Here's the lowdown on some of the most common allergy-causing plants and trees, and how to spot them.
Your Secret Allergy Triggers Revealed
When pollen is your worst enemy
Hay fever, also known as allergic rhinitis, doesn't have anything to do with a fever, or hay for that matter.
Instead, the watery eyes and stuffy nose are most often due to pollen from the beautiful plants and trees gracing your yard or neighborhood. (The condition was so named because it was discovered during haying season, when its symptoms were most present.)
Warren V. Filley, MD, a spokesperson for the American Academy of Allergy, Asthma, and Immunology, gave us the lowdown on some of the most common allergy-causing plants and trees, and how to spot them.
Where you'll see it: Fields, riverbanks, roadsides, rural areas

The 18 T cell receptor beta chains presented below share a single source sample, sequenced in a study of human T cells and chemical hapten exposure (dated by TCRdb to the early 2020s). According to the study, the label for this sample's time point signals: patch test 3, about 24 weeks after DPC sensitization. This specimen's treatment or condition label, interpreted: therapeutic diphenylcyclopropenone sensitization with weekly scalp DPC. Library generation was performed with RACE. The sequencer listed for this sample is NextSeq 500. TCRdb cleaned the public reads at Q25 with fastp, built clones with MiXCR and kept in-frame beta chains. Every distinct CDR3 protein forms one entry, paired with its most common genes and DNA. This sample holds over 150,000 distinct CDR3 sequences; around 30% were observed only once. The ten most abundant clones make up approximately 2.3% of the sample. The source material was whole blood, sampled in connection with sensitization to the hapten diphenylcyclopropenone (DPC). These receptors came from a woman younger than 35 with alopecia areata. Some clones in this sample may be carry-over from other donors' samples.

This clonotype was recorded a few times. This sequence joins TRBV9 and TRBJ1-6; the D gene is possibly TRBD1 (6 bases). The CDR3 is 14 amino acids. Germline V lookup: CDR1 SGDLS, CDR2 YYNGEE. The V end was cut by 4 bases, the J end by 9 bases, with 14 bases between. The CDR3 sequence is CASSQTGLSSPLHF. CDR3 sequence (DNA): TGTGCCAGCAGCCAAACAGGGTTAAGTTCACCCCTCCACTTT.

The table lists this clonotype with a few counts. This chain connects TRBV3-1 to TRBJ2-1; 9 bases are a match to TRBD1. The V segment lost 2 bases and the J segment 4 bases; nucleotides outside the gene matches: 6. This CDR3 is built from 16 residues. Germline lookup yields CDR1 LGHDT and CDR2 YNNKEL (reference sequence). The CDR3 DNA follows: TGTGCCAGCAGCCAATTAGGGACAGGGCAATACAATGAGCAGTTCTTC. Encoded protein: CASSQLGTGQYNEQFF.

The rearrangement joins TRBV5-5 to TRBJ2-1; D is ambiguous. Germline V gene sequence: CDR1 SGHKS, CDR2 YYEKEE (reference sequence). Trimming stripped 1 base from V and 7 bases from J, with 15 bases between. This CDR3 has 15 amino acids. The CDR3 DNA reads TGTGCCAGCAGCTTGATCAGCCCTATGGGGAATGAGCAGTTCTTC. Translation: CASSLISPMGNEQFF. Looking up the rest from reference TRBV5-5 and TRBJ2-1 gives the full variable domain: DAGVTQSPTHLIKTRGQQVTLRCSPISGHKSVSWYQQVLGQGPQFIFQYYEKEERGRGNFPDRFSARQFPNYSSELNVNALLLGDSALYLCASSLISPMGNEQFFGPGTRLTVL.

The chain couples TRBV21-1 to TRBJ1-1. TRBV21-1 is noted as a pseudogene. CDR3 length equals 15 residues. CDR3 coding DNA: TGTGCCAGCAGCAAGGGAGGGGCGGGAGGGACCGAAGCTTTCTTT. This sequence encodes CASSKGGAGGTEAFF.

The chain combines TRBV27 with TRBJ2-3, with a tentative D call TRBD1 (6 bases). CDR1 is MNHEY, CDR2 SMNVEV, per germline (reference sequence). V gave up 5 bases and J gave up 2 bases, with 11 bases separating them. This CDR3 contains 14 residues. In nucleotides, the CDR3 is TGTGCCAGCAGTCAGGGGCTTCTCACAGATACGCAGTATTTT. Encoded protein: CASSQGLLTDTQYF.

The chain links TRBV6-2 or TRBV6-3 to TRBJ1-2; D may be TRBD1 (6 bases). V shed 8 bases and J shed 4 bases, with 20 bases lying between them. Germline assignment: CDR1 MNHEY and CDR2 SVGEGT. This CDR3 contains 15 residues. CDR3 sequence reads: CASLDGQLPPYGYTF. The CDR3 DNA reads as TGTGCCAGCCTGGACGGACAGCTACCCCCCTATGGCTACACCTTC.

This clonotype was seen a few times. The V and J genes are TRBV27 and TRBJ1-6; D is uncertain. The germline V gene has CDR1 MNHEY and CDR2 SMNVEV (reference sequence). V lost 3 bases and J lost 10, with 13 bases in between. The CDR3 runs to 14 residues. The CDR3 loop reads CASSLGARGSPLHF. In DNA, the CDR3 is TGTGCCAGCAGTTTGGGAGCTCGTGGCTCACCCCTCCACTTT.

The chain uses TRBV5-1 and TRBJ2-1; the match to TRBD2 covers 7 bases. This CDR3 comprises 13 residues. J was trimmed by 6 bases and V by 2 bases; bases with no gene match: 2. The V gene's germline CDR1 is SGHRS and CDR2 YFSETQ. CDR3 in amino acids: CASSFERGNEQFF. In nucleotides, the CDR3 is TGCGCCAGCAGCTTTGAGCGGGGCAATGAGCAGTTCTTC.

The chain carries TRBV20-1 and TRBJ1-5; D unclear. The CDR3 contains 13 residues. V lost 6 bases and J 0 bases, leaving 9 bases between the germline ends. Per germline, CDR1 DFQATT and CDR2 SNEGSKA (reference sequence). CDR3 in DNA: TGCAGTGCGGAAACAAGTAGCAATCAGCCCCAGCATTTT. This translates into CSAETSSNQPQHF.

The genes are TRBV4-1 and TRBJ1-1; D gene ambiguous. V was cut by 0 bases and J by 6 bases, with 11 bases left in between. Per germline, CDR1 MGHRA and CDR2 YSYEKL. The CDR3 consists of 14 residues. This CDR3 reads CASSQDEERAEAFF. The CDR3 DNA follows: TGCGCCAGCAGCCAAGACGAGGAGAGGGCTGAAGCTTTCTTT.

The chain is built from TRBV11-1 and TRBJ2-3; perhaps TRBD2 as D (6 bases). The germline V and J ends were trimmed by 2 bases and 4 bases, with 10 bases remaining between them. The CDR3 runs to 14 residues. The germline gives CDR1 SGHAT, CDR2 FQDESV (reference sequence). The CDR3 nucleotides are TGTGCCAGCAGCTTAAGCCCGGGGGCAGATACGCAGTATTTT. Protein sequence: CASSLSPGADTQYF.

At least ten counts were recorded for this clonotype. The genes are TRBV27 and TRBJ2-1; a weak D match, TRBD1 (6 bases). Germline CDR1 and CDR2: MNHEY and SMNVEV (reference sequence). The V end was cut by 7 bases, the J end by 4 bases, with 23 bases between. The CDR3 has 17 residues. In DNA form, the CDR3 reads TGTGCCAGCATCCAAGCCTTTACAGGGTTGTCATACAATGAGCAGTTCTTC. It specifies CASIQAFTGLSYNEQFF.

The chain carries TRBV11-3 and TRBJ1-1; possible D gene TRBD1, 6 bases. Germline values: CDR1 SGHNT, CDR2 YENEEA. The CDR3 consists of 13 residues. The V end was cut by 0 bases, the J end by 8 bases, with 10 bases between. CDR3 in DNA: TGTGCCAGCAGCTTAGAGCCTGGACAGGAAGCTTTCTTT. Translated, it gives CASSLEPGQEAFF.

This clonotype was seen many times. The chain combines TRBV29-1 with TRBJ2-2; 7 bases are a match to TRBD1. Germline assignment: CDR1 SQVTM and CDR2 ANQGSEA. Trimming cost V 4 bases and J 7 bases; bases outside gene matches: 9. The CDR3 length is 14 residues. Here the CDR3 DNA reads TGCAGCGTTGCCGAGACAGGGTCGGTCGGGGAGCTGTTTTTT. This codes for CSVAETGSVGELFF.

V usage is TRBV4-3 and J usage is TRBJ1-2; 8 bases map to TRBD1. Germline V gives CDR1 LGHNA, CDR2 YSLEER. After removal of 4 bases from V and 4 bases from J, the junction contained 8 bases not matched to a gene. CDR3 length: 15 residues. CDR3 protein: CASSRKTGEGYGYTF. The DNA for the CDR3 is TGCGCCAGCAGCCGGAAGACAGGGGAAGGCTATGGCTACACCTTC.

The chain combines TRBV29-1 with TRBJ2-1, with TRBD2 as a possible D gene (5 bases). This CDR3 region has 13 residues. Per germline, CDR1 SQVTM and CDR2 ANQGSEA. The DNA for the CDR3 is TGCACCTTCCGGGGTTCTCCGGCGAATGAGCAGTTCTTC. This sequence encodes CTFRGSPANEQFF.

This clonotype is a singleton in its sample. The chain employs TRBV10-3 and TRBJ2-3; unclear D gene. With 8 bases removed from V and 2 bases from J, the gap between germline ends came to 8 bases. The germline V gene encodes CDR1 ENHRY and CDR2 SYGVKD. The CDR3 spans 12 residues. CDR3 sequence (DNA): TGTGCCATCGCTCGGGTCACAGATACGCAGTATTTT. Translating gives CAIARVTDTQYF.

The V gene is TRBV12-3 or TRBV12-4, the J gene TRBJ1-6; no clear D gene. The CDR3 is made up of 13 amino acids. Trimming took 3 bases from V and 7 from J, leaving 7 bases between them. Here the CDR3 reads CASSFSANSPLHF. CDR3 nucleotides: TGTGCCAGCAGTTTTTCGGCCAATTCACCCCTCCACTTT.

There's a ton in: the Midwest, the Mississippi River basin
Peak time: Summer and fall
"The most allergenic plant we have is ragweed," says Dr. Filley, "It is less common on the West Coast or in New England. Therefore there is less pollen in those areas." About 75% of Americans who have plant allergies are sensitive to ragweed, according to the Asthma and Allergy Foundation of America.
Where you'll see it: Mountainous areas (hence the name)
There's a ton in: Arkansas, Missouri, parts of New Mexico, Oklahoma, Texas
Peak time: Spring
"For the Texas hill country, it does not get any worse than the mountain cedar tree, which causes some of the most severe allergy symptoms I have ever seen," says Dr. Filley.
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